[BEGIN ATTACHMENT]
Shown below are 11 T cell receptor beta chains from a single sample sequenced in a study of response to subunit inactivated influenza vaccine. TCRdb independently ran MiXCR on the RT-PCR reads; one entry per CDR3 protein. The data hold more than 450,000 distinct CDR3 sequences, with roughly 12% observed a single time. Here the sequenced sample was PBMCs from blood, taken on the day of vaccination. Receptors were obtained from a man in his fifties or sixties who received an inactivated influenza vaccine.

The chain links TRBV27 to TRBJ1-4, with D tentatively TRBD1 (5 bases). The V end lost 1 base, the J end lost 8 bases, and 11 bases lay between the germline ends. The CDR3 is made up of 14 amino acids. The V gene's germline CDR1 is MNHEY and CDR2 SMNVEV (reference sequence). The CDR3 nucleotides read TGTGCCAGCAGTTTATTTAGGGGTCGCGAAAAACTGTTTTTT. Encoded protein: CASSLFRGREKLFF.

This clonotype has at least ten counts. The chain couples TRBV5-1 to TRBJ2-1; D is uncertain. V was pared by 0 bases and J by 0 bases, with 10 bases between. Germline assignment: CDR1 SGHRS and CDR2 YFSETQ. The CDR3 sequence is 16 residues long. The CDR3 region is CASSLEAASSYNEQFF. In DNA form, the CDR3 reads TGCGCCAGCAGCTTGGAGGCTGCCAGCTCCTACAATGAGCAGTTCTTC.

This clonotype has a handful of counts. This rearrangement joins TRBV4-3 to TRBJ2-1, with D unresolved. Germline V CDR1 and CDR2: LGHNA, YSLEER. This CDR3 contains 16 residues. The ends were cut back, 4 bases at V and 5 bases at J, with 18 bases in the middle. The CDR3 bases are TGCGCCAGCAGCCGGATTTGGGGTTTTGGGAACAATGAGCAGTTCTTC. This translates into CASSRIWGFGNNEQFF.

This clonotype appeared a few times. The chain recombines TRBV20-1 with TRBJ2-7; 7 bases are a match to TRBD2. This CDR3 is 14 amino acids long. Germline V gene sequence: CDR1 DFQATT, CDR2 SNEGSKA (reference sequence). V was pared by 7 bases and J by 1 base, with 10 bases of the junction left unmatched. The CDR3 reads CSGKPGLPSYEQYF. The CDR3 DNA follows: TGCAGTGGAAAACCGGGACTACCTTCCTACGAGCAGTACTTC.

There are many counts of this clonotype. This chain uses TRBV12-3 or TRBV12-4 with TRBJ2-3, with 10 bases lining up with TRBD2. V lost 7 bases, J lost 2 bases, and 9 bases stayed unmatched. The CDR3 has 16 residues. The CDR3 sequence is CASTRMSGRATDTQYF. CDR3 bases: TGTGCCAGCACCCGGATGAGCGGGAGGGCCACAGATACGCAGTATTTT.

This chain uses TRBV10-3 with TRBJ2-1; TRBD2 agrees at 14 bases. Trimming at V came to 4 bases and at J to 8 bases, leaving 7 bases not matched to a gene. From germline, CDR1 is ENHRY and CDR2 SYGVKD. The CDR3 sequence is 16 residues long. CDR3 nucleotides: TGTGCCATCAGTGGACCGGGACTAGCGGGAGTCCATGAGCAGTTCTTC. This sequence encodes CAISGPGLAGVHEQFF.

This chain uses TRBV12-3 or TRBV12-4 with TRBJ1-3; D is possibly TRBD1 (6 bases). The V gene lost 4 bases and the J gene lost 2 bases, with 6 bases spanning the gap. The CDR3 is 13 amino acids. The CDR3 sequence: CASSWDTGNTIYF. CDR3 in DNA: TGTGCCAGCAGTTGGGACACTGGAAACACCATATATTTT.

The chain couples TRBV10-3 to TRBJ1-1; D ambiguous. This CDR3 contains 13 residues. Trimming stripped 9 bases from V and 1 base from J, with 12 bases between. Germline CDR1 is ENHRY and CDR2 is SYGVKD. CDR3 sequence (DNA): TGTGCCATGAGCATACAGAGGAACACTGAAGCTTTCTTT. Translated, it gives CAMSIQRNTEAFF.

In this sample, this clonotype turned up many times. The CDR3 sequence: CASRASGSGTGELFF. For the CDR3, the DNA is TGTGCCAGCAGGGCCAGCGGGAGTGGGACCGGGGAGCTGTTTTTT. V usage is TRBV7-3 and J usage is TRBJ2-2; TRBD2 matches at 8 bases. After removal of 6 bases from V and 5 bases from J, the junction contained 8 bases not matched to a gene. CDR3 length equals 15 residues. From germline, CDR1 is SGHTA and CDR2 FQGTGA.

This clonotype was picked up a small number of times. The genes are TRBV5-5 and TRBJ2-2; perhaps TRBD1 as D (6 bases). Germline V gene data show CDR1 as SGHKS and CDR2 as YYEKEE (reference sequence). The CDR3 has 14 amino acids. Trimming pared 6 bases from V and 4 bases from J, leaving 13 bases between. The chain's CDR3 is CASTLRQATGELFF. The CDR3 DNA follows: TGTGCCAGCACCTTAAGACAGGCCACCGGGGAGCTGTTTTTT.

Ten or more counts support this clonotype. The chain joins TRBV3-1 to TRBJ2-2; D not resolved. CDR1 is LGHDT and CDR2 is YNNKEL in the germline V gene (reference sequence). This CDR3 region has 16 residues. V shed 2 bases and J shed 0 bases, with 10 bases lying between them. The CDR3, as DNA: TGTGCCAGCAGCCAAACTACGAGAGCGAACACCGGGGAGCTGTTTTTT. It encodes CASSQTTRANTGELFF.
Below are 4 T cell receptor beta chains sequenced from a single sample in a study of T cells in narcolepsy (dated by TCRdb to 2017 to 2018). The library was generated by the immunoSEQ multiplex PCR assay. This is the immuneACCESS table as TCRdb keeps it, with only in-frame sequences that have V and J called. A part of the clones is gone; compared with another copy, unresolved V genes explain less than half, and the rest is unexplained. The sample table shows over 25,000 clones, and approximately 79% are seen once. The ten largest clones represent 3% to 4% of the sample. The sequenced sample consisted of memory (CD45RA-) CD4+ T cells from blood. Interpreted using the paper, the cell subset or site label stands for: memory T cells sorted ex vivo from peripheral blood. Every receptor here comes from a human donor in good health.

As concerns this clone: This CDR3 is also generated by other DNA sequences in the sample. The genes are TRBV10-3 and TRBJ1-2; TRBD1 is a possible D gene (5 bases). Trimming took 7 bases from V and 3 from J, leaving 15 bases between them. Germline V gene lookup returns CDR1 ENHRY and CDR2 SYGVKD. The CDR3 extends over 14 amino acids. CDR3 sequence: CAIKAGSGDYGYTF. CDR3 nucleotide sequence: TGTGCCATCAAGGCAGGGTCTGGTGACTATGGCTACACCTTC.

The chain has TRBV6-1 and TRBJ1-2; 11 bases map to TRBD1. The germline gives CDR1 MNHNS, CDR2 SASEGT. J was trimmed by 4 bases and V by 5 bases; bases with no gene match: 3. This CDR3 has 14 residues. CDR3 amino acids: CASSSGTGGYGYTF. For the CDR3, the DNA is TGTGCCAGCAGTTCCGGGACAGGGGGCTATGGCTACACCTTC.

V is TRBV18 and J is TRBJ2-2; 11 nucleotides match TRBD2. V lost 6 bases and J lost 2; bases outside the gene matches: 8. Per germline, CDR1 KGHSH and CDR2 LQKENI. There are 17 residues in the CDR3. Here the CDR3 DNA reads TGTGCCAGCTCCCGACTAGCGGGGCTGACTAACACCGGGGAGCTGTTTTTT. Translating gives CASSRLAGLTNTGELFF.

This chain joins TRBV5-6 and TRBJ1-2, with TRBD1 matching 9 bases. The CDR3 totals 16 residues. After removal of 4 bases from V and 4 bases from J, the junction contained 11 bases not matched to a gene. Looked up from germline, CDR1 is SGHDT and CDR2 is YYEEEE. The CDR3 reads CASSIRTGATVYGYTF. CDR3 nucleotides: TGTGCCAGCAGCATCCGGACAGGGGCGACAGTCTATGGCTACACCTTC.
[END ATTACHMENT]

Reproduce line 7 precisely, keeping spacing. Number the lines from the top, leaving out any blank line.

This chain uses TRBV10-3 with TRBJ2-1; TRBD2 agrees at 14 bases. Trimming at V came to 4 bases and at J to 8 bases, leaving 7 bases not matched to a gene. From germline, CDR1 is ENHRY and CDR2 SYGVKD. The CDR3 sequence is 16 residues long. CDR3 nucleotides: TGTGCCATCAGTGGACCGGGACTAGCGGGAGTCCATGAGCAGTTCTTC. This sequence encodes CAISGPGLAGVHEQFF.